One of the gangs was a deaf gang. If there was a fight, Dummy they called him, oh he was a big man, he couldn’t talk ‘uck off, ‘uck off’ and they’d look at him and go ‘ok mate, ok’. We had a Brindle Terrier and it was a sod of a dog. We had big cast iron tables in the pub and it would knock the tables over. Me and your Granddad tried to take it for a walk; well, it took us. If it saw a cat it would kill it. Dummy used to get hold of it, and that dog would walk by his side like a bleedin’ kitten. No one else could take it for a walk, but he could. There was blind man there and he could tell you the filthiest jokes going. Now you’d say to him, where do you learn these jokes and he’d say ‘at the blind club.’

Pop Cherry got in the pub one night, he was all on his own and Bet said to him “you can have a room upstairs”. He used to do the cooking for them. When they sold the pub, he went into the Chelsea Pensioners, because he was an old soldier.

It was a good pub, but it was rough pub. We used to take Geoff and your mum up there. Geoff was about a year old and we went up there, Christmas time and they had a big parcel. There was a board and easel for your mum, a Meccano set for Geoff. The prostitutes had clubbed together and bought that. They were decent girls. Most of the girls come from up North, they come down to London and got caught in that trade. One of them had two beautiful boys, she showed me a photo, they had little bow ties. They were with her mother.

Geoff: The police wouldn’t go near there, they were too frightened. There used to be a copper on the corner directing the traffic and there was a fight one night and your Granddad went up to the copper and he said ‘give us hand mate we’ve got a fight in the pub’ ‘what pub’ ‘Scottish Stores’ ‘f-you’ and walked off, he wouldn’t come in. The military police used to come round more. I don’t think a pub ever got closed down – it was a different time.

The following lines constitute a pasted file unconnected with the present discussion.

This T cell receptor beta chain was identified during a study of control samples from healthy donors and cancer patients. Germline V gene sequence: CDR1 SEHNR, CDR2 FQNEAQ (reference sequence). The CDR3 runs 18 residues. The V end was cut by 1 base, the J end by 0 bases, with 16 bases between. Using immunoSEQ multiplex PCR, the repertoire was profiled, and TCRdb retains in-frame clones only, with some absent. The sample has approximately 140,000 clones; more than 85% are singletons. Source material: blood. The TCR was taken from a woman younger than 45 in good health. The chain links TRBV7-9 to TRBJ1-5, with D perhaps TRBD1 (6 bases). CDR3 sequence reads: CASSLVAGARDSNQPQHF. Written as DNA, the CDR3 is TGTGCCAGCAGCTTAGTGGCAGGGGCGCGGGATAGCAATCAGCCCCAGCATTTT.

Nan: The police did raid now and again. My Uncle Alf knew Bill Lewis who was in at Judge Street police station, and he would tell my uncle there’s gonna be a raid. Uncle Alf would tell everyone to ‘keep it down will yer.’ He couldn’t tell them but they knew what that meant. CID would come round and they’d clear the pub.

The gays kept it very quiet. Uncle Alf’s barman Arthur was gay, but it was two years before Uncle Alf knew.

They got another pub near to where we used to live, the Royal Oak in Galway Street. That was more of a neighbour’s pub. They went to school with some of the residents there. They were there not quite a year and he got cancer in the stomach and they had to give that up and that was it. They moved to a couple of rooms in the same street where the Royal Oak pub was. Little Galway or Ironmonger Street.

When he came out of the pub he was retirement age. He died 3 years later. Aunt Bet never remarried. She’d give you anything. When Joyce and Geoff were small we never had much money, she’d come up with a leg of lamb. Same as my Mum and Dad, with clothes, you didn’t ask for it, they just automatically ‘ere are, here’s a couple of vests, or a couple of pants for ‘em. That helped us a lot.”

As with so much of this part of London, the area was pulled down and Aunt Bet moved to a seven story block of flats in St. John Street, Islington where she lived ‘till she died aged about 87 years.

THE SCOTTISH STORES - at 2-4 Caledonian Road, Islington is now called The Flying Scotsman – a Grade II listed building and a strip club! The external architecture was designed in 1900-1 by Wylson and Long and is on CAMRA's London Regional Inventory of Pub Interiors of Special Historic Interest. Despite the front windows all now being blacked out, there are remnants of a mosaic telling us that the pub was once the Scottish Stores.

The Scottish Stores Pub

Behind the bar in the Scottish Stores. Left to right, Aunt Bet, Mary, Uncle Alf and Arthur.

previous | 1 | 2 | 3 | 4 | 5 | 6 | 7 | 8 | 9 | 10 | 11 | 12 | 13 | 14 | 15 | 16 | 17 | 18 | next

It's just the way things were - e-mail: warren@itsjustthewaythingswere.com © Copyright 2013